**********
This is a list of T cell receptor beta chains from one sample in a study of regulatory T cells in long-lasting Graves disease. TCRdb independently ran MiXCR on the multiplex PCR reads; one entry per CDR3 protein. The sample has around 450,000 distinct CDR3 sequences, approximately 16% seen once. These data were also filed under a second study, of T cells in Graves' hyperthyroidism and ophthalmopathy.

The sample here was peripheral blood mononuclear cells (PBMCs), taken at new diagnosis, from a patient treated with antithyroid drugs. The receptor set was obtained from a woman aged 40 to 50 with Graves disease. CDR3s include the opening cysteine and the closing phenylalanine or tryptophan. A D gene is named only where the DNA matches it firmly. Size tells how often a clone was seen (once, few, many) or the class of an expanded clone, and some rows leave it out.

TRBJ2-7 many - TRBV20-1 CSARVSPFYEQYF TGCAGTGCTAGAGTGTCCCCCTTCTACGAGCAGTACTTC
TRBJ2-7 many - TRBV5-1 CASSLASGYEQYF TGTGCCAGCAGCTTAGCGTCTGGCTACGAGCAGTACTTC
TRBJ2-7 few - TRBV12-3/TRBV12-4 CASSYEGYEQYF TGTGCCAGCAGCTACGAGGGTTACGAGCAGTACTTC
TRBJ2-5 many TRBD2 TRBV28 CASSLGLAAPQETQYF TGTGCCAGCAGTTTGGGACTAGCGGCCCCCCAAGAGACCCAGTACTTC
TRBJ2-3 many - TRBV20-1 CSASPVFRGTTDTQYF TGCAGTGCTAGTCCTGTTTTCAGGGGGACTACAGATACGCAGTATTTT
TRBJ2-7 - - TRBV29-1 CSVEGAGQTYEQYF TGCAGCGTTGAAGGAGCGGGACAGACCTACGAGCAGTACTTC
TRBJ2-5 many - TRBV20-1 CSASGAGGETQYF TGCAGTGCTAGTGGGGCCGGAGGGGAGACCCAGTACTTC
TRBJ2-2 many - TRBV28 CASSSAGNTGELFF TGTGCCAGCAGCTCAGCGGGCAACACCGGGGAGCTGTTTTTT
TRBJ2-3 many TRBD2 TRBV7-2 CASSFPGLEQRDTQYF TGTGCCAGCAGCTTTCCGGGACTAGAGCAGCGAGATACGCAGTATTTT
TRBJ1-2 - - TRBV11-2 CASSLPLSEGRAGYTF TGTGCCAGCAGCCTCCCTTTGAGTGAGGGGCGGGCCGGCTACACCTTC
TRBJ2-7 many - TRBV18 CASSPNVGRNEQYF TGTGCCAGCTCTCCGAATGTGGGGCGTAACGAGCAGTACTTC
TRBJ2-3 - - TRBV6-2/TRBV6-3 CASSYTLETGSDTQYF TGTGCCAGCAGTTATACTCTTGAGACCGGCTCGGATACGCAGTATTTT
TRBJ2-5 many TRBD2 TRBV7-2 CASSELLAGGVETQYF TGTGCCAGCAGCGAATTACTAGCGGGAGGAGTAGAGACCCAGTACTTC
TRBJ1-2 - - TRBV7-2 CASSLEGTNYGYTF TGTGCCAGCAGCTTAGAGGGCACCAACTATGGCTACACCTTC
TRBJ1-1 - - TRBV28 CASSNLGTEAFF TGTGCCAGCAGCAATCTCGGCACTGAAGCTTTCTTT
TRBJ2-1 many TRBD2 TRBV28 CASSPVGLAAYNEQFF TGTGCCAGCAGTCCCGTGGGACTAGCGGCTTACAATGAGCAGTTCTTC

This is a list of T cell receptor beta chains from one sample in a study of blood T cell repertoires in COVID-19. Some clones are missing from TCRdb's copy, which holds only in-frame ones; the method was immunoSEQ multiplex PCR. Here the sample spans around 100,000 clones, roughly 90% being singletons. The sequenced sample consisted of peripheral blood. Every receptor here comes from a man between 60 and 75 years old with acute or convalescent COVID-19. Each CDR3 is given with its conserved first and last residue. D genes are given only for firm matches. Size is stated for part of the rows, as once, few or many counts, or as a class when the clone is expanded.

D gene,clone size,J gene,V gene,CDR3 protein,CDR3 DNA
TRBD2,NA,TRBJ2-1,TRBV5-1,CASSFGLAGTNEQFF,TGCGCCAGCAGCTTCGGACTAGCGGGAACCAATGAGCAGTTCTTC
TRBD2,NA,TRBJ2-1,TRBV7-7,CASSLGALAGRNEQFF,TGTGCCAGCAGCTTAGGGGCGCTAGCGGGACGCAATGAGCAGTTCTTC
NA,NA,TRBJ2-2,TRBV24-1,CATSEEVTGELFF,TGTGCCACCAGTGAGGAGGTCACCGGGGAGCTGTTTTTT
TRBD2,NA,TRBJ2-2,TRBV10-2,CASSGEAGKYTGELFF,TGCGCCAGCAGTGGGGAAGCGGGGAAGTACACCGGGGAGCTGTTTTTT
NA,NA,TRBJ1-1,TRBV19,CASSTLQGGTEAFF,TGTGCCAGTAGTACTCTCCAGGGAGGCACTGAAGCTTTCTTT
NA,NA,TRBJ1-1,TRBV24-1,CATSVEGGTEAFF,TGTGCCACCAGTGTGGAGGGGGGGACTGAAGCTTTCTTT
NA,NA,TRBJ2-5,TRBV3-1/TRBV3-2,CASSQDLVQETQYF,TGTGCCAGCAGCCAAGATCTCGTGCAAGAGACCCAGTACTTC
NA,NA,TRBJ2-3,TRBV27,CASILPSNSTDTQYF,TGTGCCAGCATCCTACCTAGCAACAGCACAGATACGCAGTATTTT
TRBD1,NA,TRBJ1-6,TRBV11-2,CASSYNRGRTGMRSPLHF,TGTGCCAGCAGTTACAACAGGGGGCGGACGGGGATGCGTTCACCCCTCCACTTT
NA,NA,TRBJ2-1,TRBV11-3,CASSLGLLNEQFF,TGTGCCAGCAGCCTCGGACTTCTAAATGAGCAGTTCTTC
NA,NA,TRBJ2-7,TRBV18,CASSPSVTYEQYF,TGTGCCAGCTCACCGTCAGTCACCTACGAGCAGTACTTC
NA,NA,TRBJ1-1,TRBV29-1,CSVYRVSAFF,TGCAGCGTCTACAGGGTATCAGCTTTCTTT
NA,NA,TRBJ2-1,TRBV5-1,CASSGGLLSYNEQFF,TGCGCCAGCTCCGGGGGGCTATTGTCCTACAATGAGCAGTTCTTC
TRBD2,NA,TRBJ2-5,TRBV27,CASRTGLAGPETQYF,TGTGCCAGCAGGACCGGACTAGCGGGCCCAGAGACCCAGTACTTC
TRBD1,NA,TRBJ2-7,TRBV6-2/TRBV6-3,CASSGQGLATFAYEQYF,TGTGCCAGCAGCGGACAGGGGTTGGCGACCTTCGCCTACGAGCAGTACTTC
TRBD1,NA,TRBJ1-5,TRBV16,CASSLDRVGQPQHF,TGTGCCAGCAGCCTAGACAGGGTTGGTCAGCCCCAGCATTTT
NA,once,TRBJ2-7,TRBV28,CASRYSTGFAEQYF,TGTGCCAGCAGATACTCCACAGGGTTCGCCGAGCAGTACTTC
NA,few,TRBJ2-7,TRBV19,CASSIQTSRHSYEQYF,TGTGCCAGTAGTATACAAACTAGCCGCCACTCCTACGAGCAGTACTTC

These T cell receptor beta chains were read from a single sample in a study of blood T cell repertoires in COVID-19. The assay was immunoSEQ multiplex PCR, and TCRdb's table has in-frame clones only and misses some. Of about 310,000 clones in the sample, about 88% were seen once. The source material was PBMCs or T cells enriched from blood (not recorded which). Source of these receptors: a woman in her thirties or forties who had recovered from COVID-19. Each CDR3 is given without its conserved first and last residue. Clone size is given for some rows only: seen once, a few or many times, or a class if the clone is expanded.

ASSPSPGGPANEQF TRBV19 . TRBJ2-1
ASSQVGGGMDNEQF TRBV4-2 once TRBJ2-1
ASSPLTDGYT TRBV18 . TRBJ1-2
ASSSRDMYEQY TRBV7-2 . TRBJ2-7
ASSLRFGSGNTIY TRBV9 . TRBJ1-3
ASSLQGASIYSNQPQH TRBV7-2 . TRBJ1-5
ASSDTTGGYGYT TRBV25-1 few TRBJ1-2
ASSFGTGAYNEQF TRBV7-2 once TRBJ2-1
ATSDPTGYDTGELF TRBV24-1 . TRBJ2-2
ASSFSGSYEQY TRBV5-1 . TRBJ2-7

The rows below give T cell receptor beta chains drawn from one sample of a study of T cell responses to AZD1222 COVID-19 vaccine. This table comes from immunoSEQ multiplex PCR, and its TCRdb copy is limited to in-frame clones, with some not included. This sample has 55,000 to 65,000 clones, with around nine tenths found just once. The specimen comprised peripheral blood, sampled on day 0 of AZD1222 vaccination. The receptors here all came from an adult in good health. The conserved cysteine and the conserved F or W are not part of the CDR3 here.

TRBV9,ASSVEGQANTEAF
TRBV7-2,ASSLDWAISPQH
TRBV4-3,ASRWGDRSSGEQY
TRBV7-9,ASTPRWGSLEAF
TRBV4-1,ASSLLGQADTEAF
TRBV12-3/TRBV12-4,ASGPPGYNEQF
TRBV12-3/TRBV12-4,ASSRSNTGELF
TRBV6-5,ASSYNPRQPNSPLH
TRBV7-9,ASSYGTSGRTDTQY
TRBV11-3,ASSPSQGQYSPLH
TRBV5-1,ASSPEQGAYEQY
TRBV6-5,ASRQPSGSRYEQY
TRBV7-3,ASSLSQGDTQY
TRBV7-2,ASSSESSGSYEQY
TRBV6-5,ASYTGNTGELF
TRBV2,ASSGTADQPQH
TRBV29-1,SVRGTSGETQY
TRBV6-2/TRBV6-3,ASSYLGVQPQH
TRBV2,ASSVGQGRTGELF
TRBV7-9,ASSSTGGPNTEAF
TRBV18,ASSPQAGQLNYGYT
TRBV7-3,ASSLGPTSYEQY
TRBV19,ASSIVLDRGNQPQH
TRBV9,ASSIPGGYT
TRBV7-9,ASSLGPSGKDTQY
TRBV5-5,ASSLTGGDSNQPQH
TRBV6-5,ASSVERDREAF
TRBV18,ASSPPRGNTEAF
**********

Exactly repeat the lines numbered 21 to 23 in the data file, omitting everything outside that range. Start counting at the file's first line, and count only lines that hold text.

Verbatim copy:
TRBD2,NA,TRBJ2-1,TRBV5-1,CASSFGLAGTNEQFF,TGCGCCAGCAGCTTCGGACTAGCGGGAACCAATGAGCAGTTCTTC
TRBD2,NA,TRBJ2-1,TRBV7-7,CASSLGALAGRNEQFF,TGTGCCAGCAGCTTAGGGGCGCTAGCGGGACGCAATGAGCAGTTCTTC
NA,NA,TRBJ2-2,TRBV24-1,CATSEEVTGELFF,TGTGCCACCAGTGAGGAGGTCACCGGGGAGCTGTTTTTT